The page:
After all, what would the world look like if everyone could eat and feel secure?

 

The rise of governance by group (and I don’t care if it is a democracy, Marxist or socialist group) has resulted in the destruction of community the world over. There is not one political system that has come into being that has done anything to reinforce community. When you have a strong community, they feel a responsibility towards taking care of their members. People do not go missing. People do not beg and get passed by.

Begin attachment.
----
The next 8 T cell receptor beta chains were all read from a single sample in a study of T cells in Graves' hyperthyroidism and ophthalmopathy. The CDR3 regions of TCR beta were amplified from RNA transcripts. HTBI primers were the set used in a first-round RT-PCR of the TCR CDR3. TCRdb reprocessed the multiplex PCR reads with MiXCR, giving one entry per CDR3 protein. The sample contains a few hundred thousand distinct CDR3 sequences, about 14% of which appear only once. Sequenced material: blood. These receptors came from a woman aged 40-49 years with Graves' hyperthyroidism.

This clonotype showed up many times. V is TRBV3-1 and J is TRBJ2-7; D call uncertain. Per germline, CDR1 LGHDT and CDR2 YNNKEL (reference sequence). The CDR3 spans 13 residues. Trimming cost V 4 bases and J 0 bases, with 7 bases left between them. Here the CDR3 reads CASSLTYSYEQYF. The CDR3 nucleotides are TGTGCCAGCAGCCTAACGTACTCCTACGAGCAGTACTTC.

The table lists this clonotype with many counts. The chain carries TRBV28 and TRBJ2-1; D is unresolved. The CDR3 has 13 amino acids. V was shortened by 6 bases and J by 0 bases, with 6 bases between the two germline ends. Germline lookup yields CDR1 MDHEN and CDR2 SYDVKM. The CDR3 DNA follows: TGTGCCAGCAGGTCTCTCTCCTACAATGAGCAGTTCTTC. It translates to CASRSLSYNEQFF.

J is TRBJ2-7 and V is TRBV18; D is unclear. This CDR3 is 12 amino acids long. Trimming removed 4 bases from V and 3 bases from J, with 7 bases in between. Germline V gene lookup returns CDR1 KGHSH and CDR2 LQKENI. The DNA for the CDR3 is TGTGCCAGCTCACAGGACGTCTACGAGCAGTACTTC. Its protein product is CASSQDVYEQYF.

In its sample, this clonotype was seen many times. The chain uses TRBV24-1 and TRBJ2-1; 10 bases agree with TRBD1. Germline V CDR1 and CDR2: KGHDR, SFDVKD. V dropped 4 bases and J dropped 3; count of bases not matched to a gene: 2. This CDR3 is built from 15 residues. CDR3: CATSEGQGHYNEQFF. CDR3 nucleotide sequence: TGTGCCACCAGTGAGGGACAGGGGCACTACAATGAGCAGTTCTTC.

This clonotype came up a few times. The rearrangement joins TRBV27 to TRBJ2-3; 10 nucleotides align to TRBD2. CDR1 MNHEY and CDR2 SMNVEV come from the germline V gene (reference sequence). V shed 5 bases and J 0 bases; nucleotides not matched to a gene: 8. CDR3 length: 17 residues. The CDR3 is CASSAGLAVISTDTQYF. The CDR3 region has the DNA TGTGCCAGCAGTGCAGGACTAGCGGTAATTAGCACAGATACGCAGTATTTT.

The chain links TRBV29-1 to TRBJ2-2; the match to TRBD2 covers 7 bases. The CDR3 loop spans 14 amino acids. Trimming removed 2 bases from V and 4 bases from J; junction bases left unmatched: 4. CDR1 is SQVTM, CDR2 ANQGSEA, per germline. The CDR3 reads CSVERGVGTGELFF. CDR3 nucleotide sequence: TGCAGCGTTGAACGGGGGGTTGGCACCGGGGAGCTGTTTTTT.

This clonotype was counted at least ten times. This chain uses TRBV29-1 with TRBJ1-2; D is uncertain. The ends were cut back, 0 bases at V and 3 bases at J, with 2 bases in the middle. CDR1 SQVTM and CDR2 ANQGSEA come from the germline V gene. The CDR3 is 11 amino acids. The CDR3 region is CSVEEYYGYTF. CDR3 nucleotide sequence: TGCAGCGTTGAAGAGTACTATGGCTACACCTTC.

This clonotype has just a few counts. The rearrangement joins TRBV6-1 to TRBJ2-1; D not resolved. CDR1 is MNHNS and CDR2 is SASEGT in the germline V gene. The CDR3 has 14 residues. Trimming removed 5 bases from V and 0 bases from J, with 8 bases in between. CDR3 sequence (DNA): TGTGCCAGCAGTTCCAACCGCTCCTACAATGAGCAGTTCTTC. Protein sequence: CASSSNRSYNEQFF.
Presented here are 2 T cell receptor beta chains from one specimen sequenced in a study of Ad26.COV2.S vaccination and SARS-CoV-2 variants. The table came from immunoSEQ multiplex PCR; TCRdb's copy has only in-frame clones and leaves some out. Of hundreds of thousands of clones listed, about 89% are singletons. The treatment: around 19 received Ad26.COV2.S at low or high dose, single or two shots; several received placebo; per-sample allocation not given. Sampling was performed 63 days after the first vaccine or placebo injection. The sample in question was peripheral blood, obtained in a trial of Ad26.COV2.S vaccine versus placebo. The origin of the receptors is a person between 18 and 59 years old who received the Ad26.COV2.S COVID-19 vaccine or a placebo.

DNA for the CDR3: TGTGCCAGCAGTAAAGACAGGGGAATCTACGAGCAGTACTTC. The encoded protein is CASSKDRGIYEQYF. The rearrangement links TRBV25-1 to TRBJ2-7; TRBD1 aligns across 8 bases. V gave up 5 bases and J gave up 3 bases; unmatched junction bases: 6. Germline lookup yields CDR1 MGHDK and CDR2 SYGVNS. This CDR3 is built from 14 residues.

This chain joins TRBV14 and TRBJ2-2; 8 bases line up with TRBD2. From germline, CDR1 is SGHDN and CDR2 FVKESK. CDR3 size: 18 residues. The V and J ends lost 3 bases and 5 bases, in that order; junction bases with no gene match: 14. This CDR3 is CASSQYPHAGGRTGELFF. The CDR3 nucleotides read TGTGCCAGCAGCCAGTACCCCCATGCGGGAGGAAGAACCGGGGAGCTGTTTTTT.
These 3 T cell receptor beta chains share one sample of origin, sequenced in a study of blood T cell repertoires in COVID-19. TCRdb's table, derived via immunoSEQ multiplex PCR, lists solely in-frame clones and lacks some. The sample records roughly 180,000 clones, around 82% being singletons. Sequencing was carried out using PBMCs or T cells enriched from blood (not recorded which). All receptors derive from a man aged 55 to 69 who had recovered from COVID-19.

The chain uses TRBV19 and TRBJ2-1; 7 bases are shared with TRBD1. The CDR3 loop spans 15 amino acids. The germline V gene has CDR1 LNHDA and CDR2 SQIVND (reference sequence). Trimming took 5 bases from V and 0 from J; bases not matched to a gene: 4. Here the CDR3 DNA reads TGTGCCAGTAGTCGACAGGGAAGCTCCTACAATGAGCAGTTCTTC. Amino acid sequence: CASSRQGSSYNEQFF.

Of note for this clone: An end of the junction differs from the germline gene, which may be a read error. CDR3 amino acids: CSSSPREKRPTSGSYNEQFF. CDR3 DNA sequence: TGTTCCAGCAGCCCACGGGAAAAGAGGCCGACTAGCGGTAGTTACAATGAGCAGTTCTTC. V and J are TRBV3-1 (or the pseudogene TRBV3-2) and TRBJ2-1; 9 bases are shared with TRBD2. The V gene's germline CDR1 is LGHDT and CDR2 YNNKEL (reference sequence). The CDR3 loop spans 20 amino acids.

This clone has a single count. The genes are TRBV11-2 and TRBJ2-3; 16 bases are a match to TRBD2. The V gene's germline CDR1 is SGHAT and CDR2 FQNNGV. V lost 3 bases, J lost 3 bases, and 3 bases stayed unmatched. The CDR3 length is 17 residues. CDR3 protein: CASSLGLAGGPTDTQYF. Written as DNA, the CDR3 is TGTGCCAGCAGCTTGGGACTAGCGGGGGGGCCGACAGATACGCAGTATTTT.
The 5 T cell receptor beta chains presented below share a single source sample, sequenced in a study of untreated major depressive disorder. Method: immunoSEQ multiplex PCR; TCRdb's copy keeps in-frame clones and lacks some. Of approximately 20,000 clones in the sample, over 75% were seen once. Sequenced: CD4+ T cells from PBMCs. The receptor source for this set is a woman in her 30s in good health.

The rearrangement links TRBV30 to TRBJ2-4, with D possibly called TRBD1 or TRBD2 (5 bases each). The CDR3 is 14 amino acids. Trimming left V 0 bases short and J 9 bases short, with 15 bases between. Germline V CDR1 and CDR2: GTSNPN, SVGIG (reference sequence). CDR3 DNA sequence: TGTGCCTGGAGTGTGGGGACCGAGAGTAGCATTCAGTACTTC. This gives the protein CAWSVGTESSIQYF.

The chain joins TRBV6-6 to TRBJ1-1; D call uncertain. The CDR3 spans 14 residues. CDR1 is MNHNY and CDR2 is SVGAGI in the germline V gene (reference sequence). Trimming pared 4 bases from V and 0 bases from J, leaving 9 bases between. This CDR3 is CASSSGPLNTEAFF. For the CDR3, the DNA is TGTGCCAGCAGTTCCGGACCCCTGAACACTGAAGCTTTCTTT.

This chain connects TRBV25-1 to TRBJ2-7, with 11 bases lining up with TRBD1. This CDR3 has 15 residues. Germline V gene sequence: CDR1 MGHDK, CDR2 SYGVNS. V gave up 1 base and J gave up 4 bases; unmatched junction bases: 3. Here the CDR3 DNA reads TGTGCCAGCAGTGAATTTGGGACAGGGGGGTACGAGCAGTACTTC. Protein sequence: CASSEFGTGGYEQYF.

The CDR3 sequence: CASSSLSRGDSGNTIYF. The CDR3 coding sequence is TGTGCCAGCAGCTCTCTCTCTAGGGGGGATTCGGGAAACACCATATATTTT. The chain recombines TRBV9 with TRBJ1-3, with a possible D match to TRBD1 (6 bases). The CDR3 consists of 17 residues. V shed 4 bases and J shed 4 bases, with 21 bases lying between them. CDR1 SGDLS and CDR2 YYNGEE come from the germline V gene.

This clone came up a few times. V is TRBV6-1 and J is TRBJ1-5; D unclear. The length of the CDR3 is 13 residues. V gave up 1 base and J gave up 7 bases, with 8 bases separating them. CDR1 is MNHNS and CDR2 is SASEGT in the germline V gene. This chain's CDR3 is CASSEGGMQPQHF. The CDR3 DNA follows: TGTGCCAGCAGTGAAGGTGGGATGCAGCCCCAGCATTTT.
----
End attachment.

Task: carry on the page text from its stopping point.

The only model I have seen that is even remotely functional is that of the intentional community and I am not talking about communes. More and more intentional communities are building, one of the strongest is the online community of computer programmers. They take care of their own. They are able to move effectively against a governing body if their community welfare is threatened, they feel a responsibility towards each other and are not so isolated that they do not participate with people outside their community. There are other ones rising. More and more you will find intentional communities of doctors, lawyers, artisans and food growers who get together and decide that their services should be affordable to the community at large and they go against the grain of profit. It’s not socialism, they still get paid and still make a profit, but they have opted to cap that profit to retain community accessibility.